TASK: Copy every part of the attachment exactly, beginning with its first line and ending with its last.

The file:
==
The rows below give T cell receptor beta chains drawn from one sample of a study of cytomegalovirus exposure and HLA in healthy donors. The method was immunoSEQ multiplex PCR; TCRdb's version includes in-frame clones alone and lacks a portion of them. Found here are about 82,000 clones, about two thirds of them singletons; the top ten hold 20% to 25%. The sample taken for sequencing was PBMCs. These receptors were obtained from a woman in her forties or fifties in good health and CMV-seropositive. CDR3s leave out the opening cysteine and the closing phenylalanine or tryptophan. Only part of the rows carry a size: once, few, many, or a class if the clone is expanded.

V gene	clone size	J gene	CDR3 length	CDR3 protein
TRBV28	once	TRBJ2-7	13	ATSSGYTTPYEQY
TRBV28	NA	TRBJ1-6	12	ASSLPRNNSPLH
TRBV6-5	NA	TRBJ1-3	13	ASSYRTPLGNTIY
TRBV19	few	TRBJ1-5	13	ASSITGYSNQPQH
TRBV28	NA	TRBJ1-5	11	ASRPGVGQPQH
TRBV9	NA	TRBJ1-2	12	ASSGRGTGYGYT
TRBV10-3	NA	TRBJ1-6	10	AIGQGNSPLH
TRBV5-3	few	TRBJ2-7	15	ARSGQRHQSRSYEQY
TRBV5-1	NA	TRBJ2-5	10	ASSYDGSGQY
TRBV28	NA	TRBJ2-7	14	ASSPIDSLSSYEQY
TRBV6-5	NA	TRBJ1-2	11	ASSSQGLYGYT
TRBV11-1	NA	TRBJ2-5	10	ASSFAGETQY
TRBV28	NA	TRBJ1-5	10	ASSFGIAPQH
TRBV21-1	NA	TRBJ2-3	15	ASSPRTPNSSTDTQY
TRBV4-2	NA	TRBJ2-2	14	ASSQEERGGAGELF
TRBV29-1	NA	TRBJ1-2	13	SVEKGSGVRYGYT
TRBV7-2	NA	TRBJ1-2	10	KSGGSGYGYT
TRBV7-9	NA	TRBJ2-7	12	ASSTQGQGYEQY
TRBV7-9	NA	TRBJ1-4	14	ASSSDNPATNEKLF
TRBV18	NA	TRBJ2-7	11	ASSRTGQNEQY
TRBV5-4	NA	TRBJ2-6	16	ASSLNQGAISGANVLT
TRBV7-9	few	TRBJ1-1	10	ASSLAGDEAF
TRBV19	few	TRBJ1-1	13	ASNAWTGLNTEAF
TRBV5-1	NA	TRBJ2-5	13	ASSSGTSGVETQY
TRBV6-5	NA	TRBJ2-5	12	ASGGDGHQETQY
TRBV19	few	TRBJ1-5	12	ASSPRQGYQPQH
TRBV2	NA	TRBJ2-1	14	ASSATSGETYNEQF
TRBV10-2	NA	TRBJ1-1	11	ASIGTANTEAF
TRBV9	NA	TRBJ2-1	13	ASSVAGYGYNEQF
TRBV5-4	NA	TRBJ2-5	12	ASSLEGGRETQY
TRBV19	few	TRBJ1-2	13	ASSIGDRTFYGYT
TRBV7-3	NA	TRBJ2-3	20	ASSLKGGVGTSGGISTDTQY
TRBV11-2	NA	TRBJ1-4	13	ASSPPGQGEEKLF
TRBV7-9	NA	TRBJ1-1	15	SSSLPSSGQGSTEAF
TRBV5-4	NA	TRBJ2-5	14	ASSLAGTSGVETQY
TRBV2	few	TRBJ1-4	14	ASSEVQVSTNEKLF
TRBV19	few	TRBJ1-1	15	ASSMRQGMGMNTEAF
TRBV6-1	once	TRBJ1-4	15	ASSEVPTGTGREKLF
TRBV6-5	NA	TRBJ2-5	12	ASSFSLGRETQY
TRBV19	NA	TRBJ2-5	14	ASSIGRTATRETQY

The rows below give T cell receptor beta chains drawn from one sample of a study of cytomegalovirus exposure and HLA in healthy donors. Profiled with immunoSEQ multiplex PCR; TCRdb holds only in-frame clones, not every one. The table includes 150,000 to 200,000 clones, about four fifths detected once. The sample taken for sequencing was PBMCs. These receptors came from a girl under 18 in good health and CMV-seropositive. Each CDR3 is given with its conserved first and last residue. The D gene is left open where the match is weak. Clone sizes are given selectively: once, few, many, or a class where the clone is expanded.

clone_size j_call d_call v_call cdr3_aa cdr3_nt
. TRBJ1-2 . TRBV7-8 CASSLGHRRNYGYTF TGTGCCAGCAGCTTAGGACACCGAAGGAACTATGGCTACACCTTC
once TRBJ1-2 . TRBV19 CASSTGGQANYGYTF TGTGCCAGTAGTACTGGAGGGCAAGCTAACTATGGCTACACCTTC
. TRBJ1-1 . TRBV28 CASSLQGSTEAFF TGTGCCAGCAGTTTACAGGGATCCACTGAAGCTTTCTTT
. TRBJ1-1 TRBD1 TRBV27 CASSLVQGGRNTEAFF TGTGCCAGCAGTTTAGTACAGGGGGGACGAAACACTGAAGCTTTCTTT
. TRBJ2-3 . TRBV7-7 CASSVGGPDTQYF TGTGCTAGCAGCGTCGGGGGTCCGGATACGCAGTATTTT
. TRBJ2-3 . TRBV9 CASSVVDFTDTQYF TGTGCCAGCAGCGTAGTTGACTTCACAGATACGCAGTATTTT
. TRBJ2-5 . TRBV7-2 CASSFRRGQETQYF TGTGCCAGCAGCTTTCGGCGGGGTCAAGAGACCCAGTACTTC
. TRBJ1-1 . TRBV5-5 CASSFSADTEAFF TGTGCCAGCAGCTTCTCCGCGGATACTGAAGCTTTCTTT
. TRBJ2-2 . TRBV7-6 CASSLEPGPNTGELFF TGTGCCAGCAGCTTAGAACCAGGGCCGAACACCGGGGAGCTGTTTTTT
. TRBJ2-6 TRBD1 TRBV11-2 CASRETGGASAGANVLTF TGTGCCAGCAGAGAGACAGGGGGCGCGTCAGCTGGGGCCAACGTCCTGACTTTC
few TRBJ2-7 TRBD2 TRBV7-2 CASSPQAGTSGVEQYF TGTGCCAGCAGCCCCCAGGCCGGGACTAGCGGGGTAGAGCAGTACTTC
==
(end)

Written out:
The rows below give T cell receptor beta chains drawn from one sample of a study of cytomegalovirus exposure and HLA in healthy donors. The method was immunoSEQ multiplex PCR; TCRdb's version includes in-frame clones alone and lacks a portion of them. Found here are about 82,000 clones, about two thirds of them singletons; the top ten hold 20% to 25%. The sample taken for sequencing was PBMCs. These receptors were obtained from a woman in her forties or fifties in good health and CMV-seropositive. CDR3s leave out the opening cysteine and the closing phenylalanine or tryptophan. Only part of the rows carry a size: once, few, many, or a class if the clone is expanded.

V gene	clone size	J gene	CDR3 length	CDR3 protein
TRBV28	once	TRBJ2-7	13	ATSSGYTTPYEQY
TRBV28	NA	TRBJ1-6	12	ASSLPRNNSPLH
TRBV6-5	NA	TRBJ1-3	13	ASSYRTPLGNTIY
TRBV19	few	TRBJ1-5	13	ASSITGYSNQPQH
TRBV28	NA	TRBJ1-5	11	ASRPGVGQPQH
TRBV9	NA	TRBJ1-2	12	ASSGRGTGYGYT
TRBV10-3	NA	TRBJ1-6	10	AIGQGNSPLH
TRBV5-3	few	TRBJ2-7	15	ARSGQRHQSRSYEQY
TRBV5-1	NA	TRBJ2-5	10	ASSYDGSGQY
TRBV28	NA	TRBJ2-7	14	ASSPIDSLSSYEQY
TRBV6-5	NA	TRBJ1-2	11	ASSSQGLYGYT
TRBV11-1	NA	TRBJ2-5	10	ASSFAGETQY
TRBV28	NA	TRBJ1-5	10	ASSFGIAPQH
TRBV21-1	NA	TRBJ2-3	15	ASSPRTPNSSTDTQY
TRBV4-2	NA	TRBJ2-2	14	ASSQEERGGAGELF
TRBV29-1	NA	TRBJ1-2	13	SVEKGSGVRYGYT
TRBV7-2	NA	TRBJ1-2	10	KSGGSGYGYT
TRBV7-9	NA	TRBJ2-7	12	ASSTQGQGYEQY
TRBV7-9	NA	TRBJ1-4	14	ASSSDNPATNEKLF
TRBV18	NA	TRBJ2-7	11	ASSRTGQNEQY
TRBV5-4	NA	TRBJ2-6	16	ASSLNQGAISGANVLT
TRBV7-9	few	TRBJ1-1	10	ASSLAGDEAF
TRBV19	few	TRBJ1-1	13	ASNAWTGLNTEAF
TRBV5-1	NA	TRBJ2-5	13	ASSSGTSGVETQY
TRBV6-5	NA	TRBJ2-5	12	ASGGDGHQETQY
TRBV19	few	TRBJ1-5	12	ASSPRQGYQPQH
TRBV2	NA	TRBJ2-1	14	ASSATSGETYNEQF
TRBV10-2	NA	TRBJ1-1	11	ASIGTANTEAF
TRBV9	NA	TRBJ2-1	13	ASSVAGYGYNEQF
TRBV5-4	NA	TRBJ2-5	12	ASSLEGGRETQY
TRBV19	few	TRBJ1-2	13	ASSIGDRTFYGYT
TRBV7-3	NA	TRBJ2-3	20	ASSLKGGVGTSGGISTDTQY
TRBV11-2	NA	TRBJ1-4	13	ASSPPGQGEEKLF
TRBV7-9	NA	TRBJ1-1	15	SSSLPSSGQGSTEAF
TRBV5-4	NA	TRBJ2-5	14	ASSLAGTSGVETQY
TRBV2	few	TRBJ1-4	14	ASSEVQVSTNEKLF
TRBV19	few	TRBJ1-1	15	ASSMRQGMGMNTEAF
TRBV6-1	once	TRBJ1-4	15	ASSEVPTGTGREKLF
TRBV6-5	NA	TRBJ2-5	12	ASSFSLGRETQY
TRBV19	NA	TRBJ2-5	14	ASSIGRTATRETQY

The rows below give T cell receptor beta chains drawn from one sample of a study of cytomegalovirus exposure and HLA in healthy donors. Profiled with immunoSEQ multiplex PCR; TCRdb holds only in-frame clones, not every one. The table includes 150,000 to 200,000 clones, about four fifths detected once. The sample taken for sequencing was PBMCs. These receptors came from a girl under 18 in good health and CMV-seropositive. Each CDR3 is given with its conserved first and last residue. The D gene is left open where the match is weak. Clone sizes are given selectively: once, few, many, or a class where the clone is expanded.

clone_size j_call d_call v_call cdr3_aa cdr3_nt
. TRBJ1-2 . TRBV7-8 CASSLGHRRNYGYTF TGTGCCAGCAGCTTAGGACACCGAAGGAACTATGGCTACACCTTC
once TRBJ1-2 . TRBV19 CASSTGGQANYGYTF TGTGCCAGTAGTACTGGAGGGCAAGCTAACTATGGCTACACCTTC
. TRBJ1-1 . TRBV28 CASSLQGSTEAFF TGTGCCAGCAGTTTACAGGGATCCACTGAAGCTTTCTTT
. TRBJ1-1 TRBD1 TRBV27 CASSLVQGGRNTEAFF TGTGCCAGCAGTTTAGTACAGGGGGGACGAAACACTGAAGCTTTCTTT
. TRBJ2-3 . TRBV7-7 CASSVGGPDTQYF TGTGCTAGCAGCGTCGGGGGTCCGGATACGCAGTATTTT
. TRBJ2-3 . TRBV9 CASSVVDFTDTQYF TGTGCCAGCAGCGTAGTTGACTTCACAGATACGCAGTATTTT
. TRBJ2-5 . TRBV7-2 CASSFRRGQETQYF TGTGCCAGCAGCTTTCGGCGGGGTCAAGAGACCCAGTACTTC
. TRBJ1-1 . TRBV5-5 CASSFSADTEAFF TGTGCCAGCAGCTTCTCCGCGGATACTGAAGCTTTCTTT
. TRBJ2-2 . TRBV7-6 CASSLEPGPNTGELFF TGTGCCAGCAGCTTAGAACCAGGGCCGAACACCGGGGAGCTGTTTTTT
. TRBJ2-6 TRBD1 TRBV11-2 CASRETGGASAGANVLTF TGTGCCAGCAGAGAGACAGGGGGCGCGTCAGCTGGGGCCAACGTCCTGACTTTC
few TRBJ2-7 TRBD2 TRBV7-2 CASSPQAGTSGVEQYF TGTGCCAGCAGCCCCCAGGCCGGGACTAGCGGGGTAGAGCAGTACTTC